Which band ruled festival season 2014? Outkast? Royal Blood? Arctic Monkeys? Or maybe Kasabian? The results of our NME.com poll are in…
Now autumn’s upon us and a busy summer of live music is at an end, only one questions remains: which band ruled festival season? We asked readers in a NME.com poll last month, you voted and now the results are in. Starting our top 20 countdown is divisive EDM impresario Skrillex. Our ears are still ringing from his noisy, mind-warping cosmic-dubstep spectacle at Glastonbury.
In at number 19 are sugary pop-rock behemoths Paramore. Their Reading and Leeds co-headliner booking had a few eyebrows arched but Hayley Williams’ crew made no mistake in proving they belong atop massive bills. Would they have placed higher in our poll had their set at Reading not been derailed by a massive power cut? Who knows.
From Worthy Farm to Lovebox, we saw plenty of MIA this summer. As usual with the pop agitator, controversy off stage threatened to overshadowed events on it, as she accused the BBC of refusing to stream her Glasto set in case she made any bold political statements. Her set was streamed in the end, which is just as well, as it was a kaleidoscopic genre-fusing extravaganza to remember.
NME readers, meet your number 17: Baltimore’s finest, Future Islands. We opted against running a poll on festival season’s swishest dance moves as it’d be no contest thanks to singer Samuel Herring: his swaying hips were a hit at Latitude, Field Day and British Summertime in Hyde Park, to name but a few, where ‘Seasons (Waiting On You)’ was no doubt one of this summer’s biggest anthems.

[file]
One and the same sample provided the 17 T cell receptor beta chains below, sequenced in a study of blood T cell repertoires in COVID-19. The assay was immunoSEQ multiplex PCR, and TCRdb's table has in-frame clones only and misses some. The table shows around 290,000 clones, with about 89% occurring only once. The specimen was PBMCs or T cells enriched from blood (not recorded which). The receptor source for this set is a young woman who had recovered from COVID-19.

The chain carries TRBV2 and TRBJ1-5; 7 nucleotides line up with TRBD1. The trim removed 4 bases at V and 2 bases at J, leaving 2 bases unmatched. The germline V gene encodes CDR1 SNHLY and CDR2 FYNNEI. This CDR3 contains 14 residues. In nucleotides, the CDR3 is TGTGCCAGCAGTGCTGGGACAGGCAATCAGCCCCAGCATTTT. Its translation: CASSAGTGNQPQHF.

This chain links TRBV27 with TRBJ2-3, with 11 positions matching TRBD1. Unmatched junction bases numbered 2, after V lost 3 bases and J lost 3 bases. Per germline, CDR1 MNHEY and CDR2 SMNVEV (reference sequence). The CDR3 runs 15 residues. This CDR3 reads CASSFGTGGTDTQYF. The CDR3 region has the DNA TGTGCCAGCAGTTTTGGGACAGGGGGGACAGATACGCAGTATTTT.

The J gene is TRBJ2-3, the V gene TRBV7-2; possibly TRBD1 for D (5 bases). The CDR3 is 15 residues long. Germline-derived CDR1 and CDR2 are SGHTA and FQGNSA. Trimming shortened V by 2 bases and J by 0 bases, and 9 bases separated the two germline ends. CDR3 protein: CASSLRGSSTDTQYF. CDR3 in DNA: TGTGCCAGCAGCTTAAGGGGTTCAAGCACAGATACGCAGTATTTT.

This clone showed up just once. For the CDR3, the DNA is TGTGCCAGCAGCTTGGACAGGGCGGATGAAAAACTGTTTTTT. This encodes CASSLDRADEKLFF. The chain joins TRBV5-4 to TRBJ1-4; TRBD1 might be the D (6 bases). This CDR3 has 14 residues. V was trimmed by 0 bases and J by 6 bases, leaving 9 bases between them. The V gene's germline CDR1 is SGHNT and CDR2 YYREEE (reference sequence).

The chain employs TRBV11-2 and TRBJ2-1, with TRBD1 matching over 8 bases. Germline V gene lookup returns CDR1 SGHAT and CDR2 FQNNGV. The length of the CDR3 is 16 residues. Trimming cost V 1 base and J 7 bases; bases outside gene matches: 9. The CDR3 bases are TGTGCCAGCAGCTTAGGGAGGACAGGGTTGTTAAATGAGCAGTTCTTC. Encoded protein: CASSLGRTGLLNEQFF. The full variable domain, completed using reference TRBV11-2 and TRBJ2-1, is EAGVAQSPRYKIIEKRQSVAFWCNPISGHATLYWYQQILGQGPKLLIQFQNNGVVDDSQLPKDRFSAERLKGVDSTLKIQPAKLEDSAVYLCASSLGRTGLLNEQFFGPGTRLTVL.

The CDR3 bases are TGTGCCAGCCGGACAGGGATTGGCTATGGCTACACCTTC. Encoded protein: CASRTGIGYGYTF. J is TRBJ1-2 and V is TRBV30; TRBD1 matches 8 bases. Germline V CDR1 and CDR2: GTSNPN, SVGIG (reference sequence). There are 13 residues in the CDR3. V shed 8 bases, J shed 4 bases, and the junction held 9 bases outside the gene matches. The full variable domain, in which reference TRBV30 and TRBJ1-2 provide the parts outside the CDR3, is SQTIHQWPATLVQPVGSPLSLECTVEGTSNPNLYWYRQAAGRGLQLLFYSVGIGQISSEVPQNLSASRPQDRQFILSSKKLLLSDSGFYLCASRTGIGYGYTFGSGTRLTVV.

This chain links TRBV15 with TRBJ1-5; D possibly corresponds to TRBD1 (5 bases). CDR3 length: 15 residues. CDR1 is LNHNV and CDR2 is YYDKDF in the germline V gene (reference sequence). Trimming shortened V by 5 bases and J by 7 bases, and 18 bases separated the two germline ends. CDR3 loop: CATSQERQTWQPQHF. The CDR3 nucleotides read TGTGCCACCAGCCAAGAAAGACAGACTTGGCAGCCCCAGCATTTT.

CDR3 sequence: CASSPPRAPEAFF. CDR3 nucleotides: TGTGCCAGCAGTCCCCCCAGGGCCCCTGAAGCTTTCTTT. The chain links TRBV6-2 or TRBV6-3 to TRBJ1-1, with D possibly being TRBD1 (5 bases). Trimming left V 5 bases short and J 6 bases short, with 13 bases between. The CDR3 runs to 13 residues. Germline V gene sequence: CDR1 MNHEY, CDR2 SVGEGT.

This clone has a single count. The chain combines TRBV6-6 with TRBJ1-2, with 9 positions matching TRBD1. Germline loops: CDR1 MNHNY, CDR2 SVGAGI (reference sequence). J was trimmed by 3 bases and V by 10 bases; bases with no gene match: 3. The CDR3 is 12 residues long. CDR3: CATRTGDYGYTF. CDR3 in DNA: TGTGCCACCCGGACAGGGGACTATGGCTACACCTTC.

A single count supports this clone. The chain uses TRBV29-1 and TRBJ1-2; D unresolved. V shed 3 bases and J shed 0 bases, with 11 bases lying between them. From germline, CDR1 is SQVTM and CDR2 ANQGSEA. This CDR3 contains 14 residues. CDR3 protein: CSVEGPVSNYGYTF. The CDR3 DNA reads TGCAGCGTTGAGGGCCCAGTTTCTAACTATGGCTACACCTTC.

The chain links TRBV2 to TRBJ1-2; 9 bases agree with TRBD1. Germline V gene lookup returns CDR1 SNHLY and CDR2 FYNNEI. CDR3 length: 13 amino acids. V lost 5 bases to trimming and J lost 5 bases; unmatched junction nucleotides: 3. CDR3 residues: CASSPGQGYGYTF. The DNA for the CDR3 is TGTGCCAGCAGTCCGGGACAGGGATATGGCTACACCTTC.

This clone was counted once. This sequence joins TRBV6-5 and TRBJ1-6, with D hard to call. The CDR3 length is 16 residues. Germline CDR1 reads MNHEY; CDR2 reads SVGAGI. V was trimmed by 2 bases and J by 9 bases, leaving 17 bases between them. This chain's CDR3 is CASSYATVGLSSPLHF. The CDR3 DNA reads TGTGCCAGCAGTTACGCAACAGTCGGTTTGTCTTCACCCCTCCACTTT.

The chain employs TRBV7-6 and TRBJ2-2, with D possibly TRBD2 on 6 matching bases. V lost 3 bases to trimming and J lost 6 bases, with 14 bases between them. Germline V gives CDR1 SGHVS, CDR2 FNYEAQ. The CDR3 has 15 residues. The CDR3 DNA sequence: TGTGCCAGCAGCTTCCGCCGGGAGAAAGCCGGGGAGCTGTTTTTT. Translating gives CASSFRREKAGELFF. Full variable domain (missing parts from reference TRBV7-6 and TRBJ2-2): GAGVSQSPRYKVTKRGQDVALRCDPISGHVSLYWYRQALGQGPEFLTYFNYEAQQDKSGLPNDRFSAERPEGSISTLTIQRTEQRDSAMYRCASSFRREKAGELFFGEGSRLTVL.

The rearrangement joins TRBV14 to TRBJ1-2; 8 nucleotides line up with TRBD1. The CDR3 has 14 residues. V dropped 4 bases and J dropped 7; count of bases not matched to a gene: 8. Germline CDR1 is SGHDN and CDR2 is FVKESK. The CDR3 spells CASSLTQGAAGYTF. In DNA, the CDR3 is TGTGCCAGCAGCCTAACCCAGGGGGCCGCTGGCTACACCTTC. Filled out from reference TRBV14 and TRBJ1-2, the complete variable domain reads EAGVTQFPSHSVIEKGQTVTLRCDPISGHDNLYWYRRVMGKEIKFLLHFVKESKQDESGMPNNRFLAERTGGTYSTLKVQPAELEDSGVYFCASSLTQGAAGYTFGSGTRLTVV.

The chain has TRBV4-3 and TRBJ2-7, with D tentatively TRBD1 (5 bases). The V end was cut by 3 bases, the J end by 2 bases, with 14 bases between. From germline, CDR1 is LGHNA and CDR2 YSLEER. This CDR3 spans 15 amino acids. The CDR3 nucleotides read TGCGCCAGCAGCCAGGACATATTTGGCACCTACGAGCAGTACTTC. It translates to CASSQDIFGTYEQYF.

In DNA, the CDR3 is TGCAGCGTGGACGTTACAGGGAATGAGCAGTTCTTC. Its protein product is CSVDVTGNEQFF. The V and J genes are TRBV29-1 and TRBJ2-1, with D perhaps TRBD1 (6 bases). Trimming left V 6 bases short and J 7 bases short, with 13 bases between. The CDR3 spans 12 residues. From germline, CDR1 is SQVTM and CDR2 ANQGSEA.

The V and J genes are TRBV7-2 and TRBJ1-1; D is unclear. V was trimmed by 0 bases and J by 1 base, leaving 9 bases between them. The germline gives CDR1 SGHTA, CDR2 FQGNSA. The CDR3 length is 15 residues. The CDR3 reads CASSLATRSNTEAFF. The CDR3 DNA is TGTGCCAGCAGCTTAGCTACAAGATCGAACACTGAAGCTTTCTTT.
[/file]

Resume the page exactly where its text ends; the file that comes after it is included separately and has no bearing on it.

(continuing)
Fat White Family take number 16 in our list of this summer’s show-stoppers, following typically debauched – and often naked – appearances at tonne of UK festivals – including a middle-of-the-night set at Glastonbury. One of the few bands who seeing “in the flesh” means quite literally that, in the most harrowing way imaginable.
Emily Eavis called Dolly Parton‘s Glastonbury Sunday afternoon crowd as the biggest Worthy Farm had ever seen. It was certainly one of the festival season’s most memorable moments, as the ‘9 to 5’ country icon smashed through hits you’d normally only sing drunken in a karaoke bar at 6 in the morning. One of the summer’s unlikely heroes, and a worthy number 15.
It was a milestone summer for Metronomy: their Field Day apperarance was their first ever headline slot, as new album ‘Love Letters’ continued to go down a storm with festival-goers. Anyone claiming there was a more infectiously festival anthem than that album’s title track this summer is a dirty filthy liar.
Another highlight of Field Day, also appearing at Glastonbury as the promo campaign around their new eponymous album gathered pace, Warpaint are your number 13. No surprise either, with woozy, washy tracks like ‘Love Is To Die’ and a brilliant cover of Bowie’s ‘Ashes to Ashes’ in their canon. Nice one, Warpaint.
Number 12 belongs to Serge Pizzorno and Tom Meighan. Kasabian took headlining the Pyramid Stage so in their stride, it looked ‘Eez-eh’. Aided by a guest appearance by Noel Fielding, the Leicester group were in riotous form bringing ’48:13′ to life at Glastonbury.
One of the breakout bands of 2014, Jungle can reflect on an imperious summer, conquering the UK’s biggest festivals – including one mindblowing Glastonbury set that had their huge crowd in raptures. Expect the London crew high up bills in years to come.